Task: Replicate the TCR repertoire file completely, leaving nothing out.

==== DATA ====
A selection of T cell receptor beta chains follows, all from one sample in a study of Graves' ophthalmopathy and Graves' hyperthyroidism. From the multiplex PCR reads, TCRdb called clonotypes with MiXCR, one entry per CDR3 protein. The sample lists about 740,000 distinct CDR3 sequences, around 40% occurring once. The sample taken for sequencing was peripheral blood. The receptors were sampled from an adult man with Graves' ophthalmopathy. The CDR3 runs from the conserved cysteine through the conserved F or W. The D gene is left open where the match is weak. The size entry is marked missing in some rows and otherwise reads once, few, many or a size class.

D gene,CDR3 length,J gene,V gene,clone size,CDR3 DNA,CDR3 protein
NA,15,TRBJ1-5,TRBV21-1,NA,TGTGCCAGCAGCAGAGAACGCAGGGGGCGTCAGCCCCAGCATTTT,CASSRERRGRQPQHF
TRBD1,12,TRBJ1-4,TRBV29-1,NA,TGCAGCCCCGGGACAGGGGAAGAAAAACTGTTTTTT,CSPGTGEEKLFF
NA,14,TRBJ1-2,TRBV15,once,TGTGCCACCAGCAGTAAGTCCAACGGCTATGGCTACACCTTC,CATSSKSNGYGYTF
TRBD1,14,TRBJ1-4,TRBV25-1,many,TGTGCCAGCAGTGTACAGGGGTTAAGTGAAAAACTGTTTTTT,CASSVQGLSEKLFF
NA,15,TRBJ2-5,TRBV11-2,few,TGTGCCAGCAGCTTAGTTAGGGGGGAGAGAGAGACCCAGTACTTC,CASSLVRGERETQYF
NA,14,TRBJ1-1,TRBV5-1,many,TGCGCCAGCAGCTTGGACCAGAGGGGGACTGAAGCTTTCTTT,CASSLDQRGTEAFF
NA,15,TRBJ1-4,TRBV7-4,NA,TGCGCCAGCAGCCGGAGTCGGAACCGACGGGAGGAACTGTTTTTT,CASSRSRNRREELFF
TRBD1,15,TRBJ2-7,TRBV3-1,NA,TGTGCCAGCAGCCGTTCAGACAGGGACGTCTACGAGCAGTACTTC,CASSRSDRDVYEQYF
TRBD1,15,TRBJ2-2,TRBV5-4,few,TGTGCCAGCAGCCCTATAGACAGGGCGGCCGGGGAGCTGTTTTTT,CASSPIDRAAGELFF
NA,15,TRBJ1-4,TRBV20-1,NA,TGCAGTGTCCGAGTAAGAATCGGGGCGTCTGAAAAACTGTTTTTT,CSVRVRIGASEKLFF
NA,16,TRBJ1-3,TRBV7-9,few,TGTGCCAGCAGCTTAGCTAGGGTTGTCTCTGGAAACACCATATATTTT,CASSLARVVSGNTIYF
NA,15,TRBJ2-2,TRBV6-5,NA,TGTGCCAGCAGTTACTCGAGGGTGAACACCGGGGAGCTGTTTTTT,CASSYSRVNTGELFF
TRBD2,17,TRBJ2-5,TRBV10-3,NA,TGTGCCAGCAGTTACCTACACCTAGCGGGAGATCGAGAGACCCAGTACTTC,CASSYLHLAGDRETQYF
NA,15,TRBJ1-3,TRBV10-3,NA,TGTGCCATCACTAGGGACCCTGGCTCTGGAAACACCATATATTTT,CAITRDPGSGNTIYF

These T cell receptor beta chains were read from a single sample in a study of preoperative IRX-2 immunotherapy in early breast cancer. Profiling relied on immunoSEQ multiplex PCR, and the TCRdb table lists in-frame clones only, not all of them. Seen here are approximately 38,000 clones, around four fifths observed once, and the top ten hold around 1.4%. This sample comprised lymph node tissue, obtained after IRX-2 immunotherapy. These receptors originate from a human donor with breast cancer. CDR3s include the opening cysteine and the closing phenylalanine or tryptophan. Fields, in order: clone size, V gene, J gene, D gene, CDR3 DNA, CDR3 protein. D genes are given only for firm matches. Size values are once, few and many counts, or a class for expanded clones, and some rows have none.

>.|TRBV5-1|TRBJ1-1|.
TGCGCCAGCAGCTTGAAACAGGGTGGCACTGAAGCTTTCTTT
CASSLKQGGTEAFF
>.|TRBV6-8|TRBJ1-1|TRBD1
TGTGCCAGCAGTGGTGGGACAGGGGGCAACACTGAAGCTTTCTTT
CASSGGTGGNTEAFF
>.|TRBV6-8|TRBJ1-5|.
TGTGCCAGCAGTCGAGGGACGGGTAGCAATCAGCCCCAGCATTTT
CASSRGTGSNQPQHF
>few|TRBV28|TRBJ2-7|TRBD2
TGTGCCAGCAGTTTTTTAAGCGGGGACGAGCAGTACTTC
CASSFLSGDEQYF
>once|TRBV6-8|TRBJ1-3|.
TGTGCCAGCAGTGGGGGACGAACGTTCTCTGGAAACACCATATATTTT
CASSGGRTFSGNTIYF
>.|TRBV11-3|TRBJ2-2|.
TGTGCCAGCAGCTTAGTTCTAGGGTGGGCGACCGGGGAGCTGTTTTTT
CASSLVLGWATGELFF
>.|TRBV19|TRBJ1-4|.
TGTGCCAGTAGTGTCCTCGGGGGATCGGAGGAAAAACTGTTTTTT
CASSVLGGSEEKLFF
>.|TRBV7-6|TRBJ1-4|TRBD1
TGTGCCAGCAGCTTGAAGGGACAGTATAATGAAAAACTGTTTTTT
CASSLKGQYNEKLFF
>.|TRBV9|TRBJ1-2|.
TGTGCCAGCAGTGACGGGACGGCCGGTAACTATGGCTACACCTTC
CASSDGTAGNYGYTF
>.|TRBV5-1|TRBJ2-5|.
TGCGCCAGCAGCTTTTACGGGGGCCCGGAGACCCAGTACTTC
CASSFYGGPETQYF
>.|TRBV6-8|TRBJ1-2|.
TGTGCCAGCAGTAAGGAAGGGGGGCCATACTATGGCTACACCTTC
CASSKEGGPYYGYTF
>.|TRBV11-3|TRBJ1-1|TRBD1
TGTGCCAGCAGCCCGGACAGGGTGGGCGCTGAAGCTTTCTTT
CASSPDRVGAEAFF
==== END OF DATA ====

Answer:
A selection of T cell receptor beta chains follows, all from one sample in a study of Graves' ophthalmopathy and Graves' hyperthyroidism. From the multiplex PCR reads, TCRdb called clonotypes with MiXCR, one entry per CDR3 protein. The sample lists about 740,000 distinct CDR3 sequences, around 40% occurring once. The sample taken for sequencing was peripheral blood. The receptors were sampled from an adult man with Graves' ophthalmopathy. The CDR3 runs from the conserved cysteine through the conserved F or W. The D gene is left open where the match is weak. The size entry is marked missing in some rows and otherwise reads once, few, many or a size class.

D gene,CDR3 length,J gene,V gene,clone size,CDR3 DNA,CDR3 protein
NA,15,TRBJ1-5,TRBV21-1,NA,TGTGCCAGCAGCAGAGAACGCAGGGGGCGTCAGCCCCAGCATTTT,CASSRERRGRQPQHF
TRBD1,12,TRBJ1-4,TRBV29-1,NA,TGCAGCCCCGGGACAGGGGAAGAAAAACTGTTTTTT,CSPGTGEEKLFF
NA,14,TRBJ1-2,TRBV15,once,TGTGCCACCAGCAGTAAGTCCAACGGCTATGGCTACACCTTC,CATSSKSNGYGYTF
TRBD1,14,TRBJ1-4,TRBV25-1,many,TGTGCCAGCAGTGTACAGGGGTTAAGTGAAAAACTGTTTTTT,CASSVQGLSEKLFF
NA,15,TRBJ2-5,TRBV11-2,few,TGTGCCAGCAGCTTAGTTAGGGGGGAGAGAGAGACCCAGTACTTC,CASSLVRGERETQYF
NA,14,TRBJ1-1,TRBV5-1,many,TGCGCCAGCAGCTTGGACCAGAGGGGGACTGAAGCTTTCTTT,CASSLDQRGTEAFF
NA,15,TRBJ1-4,TRBV7-4,NA,TGCGCCAGCAGCCGGAGTCGGAACCGACGGGAGGAACTGTTTTTT,CASSRSRNRREELFF
TRBD1,15,TRBJ2-7,TRBV3-1,NA,TGTGCCAGCAGCCGTTCAGACAGGGACGTCTACGAGCAGTACTTC,CASSRSDRDVYEQYF
TRBD1,15,TRBJ2-2,TRBV5-4,few,TGTGCCAGCAGCCCTATAGACAGGGCGGCCGGGGAGCTGTTTTTT,CASSPIDRAAGELFF
NA,15,TRBJ1-4,TRBV20-1,NA,TGCAGTGTCCGAGTAAGAATCGGGGCGTCTGAAAAACTGTTTTTT,CSVRVRIGASEKLFF
NA,16,TRBJ1-3,TRBV7-9,few,TGTGCCAGCAGCTTAGCTAGGGTTGTCTCTGGAAACACCATATATTTT,CASSLARVVSGNTIYF
NA,15,TRBJ2-2,TRBV6-5,NA,TGTGCCAGCAGTTACTCGAGGGTGAACACCGGGGAGCTGTTTTTT,CASSYSRVNTGELFF
TRBD2,17,TRBJ2-5,TRBV10-3,NA,TGTGCCAGCAGTTACCTACACCTAGCGGGAGATCGAGAGACCCAGTACTTC,CASSYLHLAGDRETQYF
NA,15,TRBJ1-3,TRBV10-3,NA,TGTGCCATCACTAGGGACCCTGGCTCTGGAAACACCATATATTTT,CAITRDPGSGNTIYF

These T cell receptor beta chains were read from a single sample in a study of preoperative IRX-2 immunotherapy in early breast cancer. Profiling relied on immunoSEQ multiplex PCR, and the TCRdb table lists in-frame clones only, not all of them. Seen here are approximately 38,000 clones, around four fifths observed once, and the top ten hold around 1.4%. This sample comprised lymph node tissue, obtained after IRX-2 immunotherapy. These receptors originate from a human donor with breast cancer. CDR3s include the opening cysteine and the closing phenylalanine or tryptophan. Fields, in order: clone size, V gene, J gene, D gene, CDR3 DNA, CDR3 protein. D genes are given only for firm matches. Size values are once, few and many counts, or a class for expanded clones, and some rows have none.

>.|TRBV5-1|TRBJ1-1|.
TGCGCCAGCAGCTTGAAACAGGGTGGCACTGAAGCTTTCTTT
CASSLKQGGTEAFF
>.|TRBV6-8|TRBJ1-1|TRBD1
TGTGCCAGCAGTGGTGGGACAGGGGGCAACACTGAAGCTTTCTTT
CASSGGTGGNTEAFF
>.|TRBV6-8|TRBJ1-5|.
TGTGCCAGCAGTCGAGGGACGGGTAGCAATCAGCCCCAGCATTTT
CASSRGTGSNQPQHF
>few|TRBV28|TRBJ2-7|TRBD2
TGTGCCAGCAGTTTTTTAAGCGGGGACGAGCAGTACTTC
CASSFLSGDEQYF
>once|TRBV6-8|TRBJ1-3|.
TGTGCCAGCAGTGGGGGACGAACGTTCTCTGGAAACACCATATATTTT
CASSGGRTFSGNTIYF
>.|TRBV11-3|TRBJ2-2|.
TGTGCCAGCAGCTTAGTTCTAGGGTGGGCGACCGGGGAGCTGTTTTTT
CASSLVLGWATGELFF
>.|TRBV19|TRBJ1-4|.
TGTGCCAGTAGTGTCCTCGGGGGATCGGAGGAAAAACTGTTTTTT
CASSVLGGSEEKLFF
>.|TRBV7-6|TRBJ1-4|TRBD1
TGTGCCAGCAGCTTGAAGGGACAGTATAATGAAAAACTGTTTTTT
CASSLKGQYNEKLFF
>.|TRBV9|TRBJ1-2|.
TGTGCCAGCAGTGACGGGACGGCCGGTAACTATGGCTACACCTTC
CASSDGTAGNYGYTF
>.|TRBV5-1|TRBJ2-5|.
TGCGCCAGCAGCTTTTACGGGGGCCCGGAGACCCAGTACTTC
CASSFYGGPETQYF
>.|TRBV6-8|TRBJ1-2|.
TGTGCCAGCAGTAAGGAAGGGGGGCCATACTATGGCTACACCTTC
CASSKEGGPYYGYTF
>.|TRBV11-3|TRBJ1-1|TRBD1
TGTGCCAGCAGCCCGGACAGGGTGGGCGCTGAAGCTTTCTTT
CASSPDRVGAEAFF